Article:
: News

Child Care Costs Skyrocket For Several D.C. Families After Budget Cuts

Play associated audio
Parents protest cuts in child care subsidies outside of the Wilson building in Washington, D.C.
Kavitha Cardoza
Parents protest cuts in child care subsidies outside of the Wilson building in Washington, D.C.

By Kavitha Cardoza

Outside the Wilson Building in D.C., dozens of little children carried signs that read "I'm three, don't forget about me." They and their parents were protesting cuts in child care subsidies.

The city has cut millions of dollars from the Child Care Subsidy program, which provides vouchers for eligible low income families to offset costs.

Fahim Shabazz says he has a four and five year old who attend St. Philip's Child Care Center in South East D.C. He says his costs jumped from less than 10 dollars a week to more than 110 dollars for each child. And Shabazz says he doesn't know what to do.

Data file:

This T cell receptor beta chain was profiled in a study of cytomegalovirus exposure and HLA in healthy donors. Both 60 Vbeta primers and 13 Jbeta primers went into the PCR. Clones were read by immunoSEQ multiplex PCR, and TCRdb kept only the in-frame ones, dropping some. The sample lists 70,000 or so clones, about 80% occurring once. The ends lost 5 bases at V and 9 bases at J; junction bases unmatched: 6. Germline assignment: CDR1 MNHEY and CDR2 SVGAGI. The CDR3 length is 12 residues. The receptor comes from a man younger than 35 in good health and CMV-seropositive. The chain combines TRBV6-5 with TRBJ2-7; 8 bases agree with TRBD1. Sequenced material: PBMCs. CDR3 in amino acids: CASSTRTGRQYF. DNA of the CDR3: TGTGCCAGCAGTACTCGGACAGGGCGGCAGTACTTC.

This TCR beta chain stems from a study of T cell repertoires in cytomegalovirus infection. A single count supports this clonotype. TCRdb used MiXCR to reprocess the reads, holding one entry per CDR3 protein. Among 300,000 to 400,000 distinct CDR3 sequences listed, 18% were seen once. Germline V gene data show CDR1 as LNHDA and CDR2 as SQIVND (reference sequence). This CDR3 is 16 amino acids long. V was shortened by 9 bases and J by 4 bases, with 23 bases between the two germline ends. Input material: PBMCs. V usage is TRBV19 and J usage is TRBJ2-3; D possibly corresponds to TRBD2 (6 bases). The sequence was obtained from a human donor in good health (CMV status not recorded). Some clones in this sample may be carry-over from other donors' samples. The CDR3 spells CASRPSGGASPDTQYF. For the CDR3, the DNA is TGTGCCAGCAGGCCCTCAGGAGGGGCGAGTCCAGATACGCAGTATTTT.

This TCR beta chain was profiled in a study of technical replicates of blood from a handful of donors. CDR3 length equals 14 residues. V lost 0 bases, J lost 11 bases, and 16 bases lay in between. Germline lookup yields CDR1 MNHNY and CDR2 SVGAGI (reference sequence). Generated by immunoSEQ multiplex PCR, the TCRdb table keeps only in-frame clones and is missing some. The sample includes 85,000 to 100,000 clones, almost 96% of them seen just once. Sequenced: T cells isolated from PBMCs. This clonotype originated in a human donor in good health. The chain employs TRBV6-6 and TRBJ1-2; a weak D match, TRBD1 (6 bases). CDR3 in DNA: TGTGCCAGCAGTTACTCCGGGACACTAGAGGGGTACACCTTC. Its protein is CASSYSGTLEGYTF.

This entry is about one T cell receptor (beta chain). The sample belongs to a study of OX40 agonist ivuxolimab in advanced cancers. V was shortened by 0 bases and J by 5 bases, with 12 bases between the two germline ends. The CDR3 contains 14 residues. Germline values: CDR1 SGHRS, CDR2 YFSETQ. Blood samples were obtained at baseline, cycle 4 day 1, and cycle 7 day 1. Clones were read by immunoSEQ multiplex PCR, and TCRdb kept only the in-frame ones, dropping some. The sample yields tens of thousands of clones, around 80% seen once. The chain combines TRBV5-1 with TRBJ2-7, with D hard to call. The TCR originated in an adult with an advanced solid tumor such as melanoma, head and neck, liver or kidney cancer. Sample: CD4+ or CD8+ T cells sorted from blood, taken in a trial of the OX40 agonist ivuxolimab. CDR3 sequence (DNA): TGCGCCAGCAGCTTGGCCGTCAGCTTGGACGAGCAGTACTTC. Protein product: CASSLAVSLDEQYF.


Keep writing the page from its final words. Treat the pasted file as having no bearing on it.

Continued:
"Should the day care bills be paid or should the house bills be paid? Now I say the child care is more important than my bills. I'm looking at being evicted, lights being cut off, not eating any food," Shabazz says.

Parents at the rally say they aren't sure how long they'll be able to keep paying the increased child-care costs.

NPR

Do You Want To Build A Lawsuit? China Totally Copied 'Frozen,' Kid Says

A new anthem produced for the Beijing 2022 Winter Olympics is being attacked online as too similar to "Let It Go" from the film "Frozen." We asked a 5-year-old girl to assess the merits of the case.
WAMU 88.5

The Surprising Roots of Barbecue

We speak with culinary historian Michael Twitty about the roots of familiar southern dishes in African and Native American food traditions.

WAMU 88.5

President Obama's Iran Speech

Veteran journalist Marvin Kalb joins us to discuss the parallels between JFK's nuclear disarmament speech fifty years ago and President Obama's speech on the nuclear deal with Iran.

NPR

Sexist Reactions To An Ad Spark #ILookLikeAnEngineer Campaign

After being surprised by online responses to her appearance in a recruiting ad, engineer Isis Wenger wanted to see if anyone else felt like they didn't fit a "cookie-cutter mold."

Leave a Comment

Help keep the conversation civil. Please refer to our Terms of Use and Code of Conduct before posting your comments.